When Does Money Make Us Feel Good?

In 1974, a University of Pennsylvania economist concluded that there was a happiness plateau. Yes, we feel increasingly good as our income grows. But not beyond $75,000. Called the Easterlin Paradox, even if your earnings continue upward, they don’t bring…

August 2018 Friday’s e-links: From Rotten Tomatoes to Kidney Bean Tariffs and Cats

Last updated 8/31/18 Every once in a while, (and sometimes each day) I listen to a great podcast, enjoy an article, or see a good video that I want to share with you. I like to think of them as…

What If Everyone Worked Less?

After an experiment at a Swedish nursing home, some people are saying that “less is more.” Where are we going? To the work/life balance. The Swedish Experiment Researchers wanted to find out if less time at work created more productivity.…

The Happiness Gap Between Parents and Non-Parents

Although highly educated women have started having more children, academic studies indicate that children do not necessarily help our subjective well-being.

Monkeys, Economics and Happiness

Behavioral economists might be able to explain our response to income inequality. In a paper on money and happiness, economist Richard Easterlin initially asks the reader how she feels if her income rises. Then he asks how she reacts when…

A Happiness Check

The jobs, income and wealth scene is a bit bleak. Unemployment has soared, many workers are earning less, the government owes a ton of money, the stock market has been down, up, and down again, housing prices have plummeted and…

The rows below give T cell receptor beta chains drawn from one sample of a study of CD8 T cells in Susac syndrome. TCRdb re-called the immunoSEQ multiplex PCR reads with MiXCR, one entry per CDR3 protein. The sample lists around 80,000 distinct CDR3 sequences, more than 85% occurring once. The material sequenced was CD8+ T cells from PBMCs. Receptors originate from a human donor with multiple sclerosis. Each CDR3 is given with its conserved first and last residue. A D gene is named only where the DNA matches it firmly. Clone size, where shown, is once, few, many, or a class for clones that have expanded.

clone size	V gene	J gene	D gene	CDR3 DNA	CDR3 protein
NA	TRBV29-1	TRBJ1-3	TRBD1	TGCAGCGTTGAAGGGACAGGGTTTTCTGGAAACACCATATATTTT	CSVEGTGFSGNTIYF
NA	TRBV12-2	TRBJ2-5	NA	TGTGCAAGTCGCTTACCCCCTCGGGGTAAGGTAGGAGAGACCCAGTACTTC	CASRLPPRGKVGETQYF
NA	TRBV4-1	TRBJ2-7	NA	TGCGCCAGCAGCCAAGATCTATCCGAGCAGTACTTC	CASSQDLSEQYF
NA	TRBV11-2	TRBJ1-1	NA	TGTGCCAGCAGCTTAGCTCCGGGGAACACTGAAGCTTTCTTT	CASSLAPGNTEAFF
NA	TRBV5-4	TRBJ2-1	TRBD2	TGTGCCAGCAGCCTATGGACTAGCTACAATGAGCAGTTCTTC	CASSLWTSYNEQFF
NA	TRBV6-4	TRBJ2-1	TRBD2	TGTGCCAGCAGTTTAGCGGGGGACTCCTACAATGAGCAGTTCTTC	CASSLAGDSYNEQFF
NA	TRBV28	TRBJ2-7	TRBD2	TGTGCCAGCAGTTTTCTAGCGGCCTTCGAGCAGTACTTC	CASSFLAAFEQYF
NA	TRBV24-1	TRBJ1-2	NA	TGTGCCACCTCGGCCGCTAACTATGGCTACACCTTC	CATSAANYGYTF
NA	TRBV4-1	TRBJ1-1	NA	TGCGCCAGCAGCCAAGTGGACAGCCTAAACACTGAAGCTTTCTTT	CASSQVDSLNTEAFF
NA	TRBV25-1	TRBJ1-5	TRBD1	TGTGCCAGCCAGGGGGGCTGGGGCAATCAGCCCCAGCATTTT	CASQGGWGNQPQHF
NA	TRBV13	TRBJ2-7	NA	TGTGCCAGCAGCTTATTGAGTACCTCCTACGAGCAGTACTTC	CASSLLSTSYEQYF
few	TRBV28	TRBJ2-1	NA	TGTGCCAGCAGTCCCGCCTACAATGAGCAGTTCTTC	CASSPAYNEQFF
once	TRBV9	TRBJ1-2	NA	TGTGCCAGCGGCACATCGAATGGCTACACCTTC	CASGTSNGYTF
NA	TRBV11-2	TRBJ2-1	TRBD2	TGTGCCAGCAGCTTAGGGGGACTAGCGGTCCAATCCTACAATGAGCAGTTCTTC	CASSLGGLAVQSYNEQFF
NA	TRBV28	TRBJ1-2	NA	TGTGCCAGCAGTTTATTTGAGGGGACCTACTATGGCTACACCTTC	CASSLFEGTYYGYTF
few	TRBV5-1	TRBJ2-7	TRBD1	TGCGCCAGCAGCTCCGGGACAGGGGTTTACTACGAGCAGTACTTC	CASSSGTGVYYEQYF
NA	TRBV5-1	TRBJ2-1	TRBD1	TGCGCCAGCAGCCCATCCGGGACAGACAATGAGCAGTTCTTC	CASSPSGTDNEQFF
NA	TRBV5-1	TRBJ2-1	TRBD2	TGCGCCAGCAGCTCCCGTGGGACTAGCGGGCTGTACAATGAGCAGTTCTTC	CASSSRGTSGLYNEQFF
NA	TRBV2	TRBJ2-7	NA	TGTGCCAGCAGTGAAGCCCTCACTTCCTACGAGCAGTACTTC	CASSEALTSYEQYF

Which College Majors Earn More?

Although the unemployment rate is 9.2% for the entire labor force, it is 4.4% for college grads (and 10% for high school graduates, no college). But which college graduates earn more? It depends on your undergraduate major. Counseling psychology or…

Money and Happiness

It is possible, after all, that money can make us happy. A recent Brookings paper from 3 University of Pennsylvania researchers concluded that people experience greater “subjective well-being” or life satisfaction when they are more affluent. Comparing rich and poor…

More About Money and Happiness

If you want to know whether money relates to happiness, you might first decide what makes you happy. A Gallup World Poll of 136,000 people in 132 countries from 2005-2006 focused on 2 variables: “life satisfaction” and “enjoyment of life.”…

The GDP and Happiness

Yesterday’s post about the impact of individual wealth on happiness started me wondering about flush toilets, washing machines, and cars. As our nation became wealthier and produced more goods and services, how did that affect our happiness? To get some…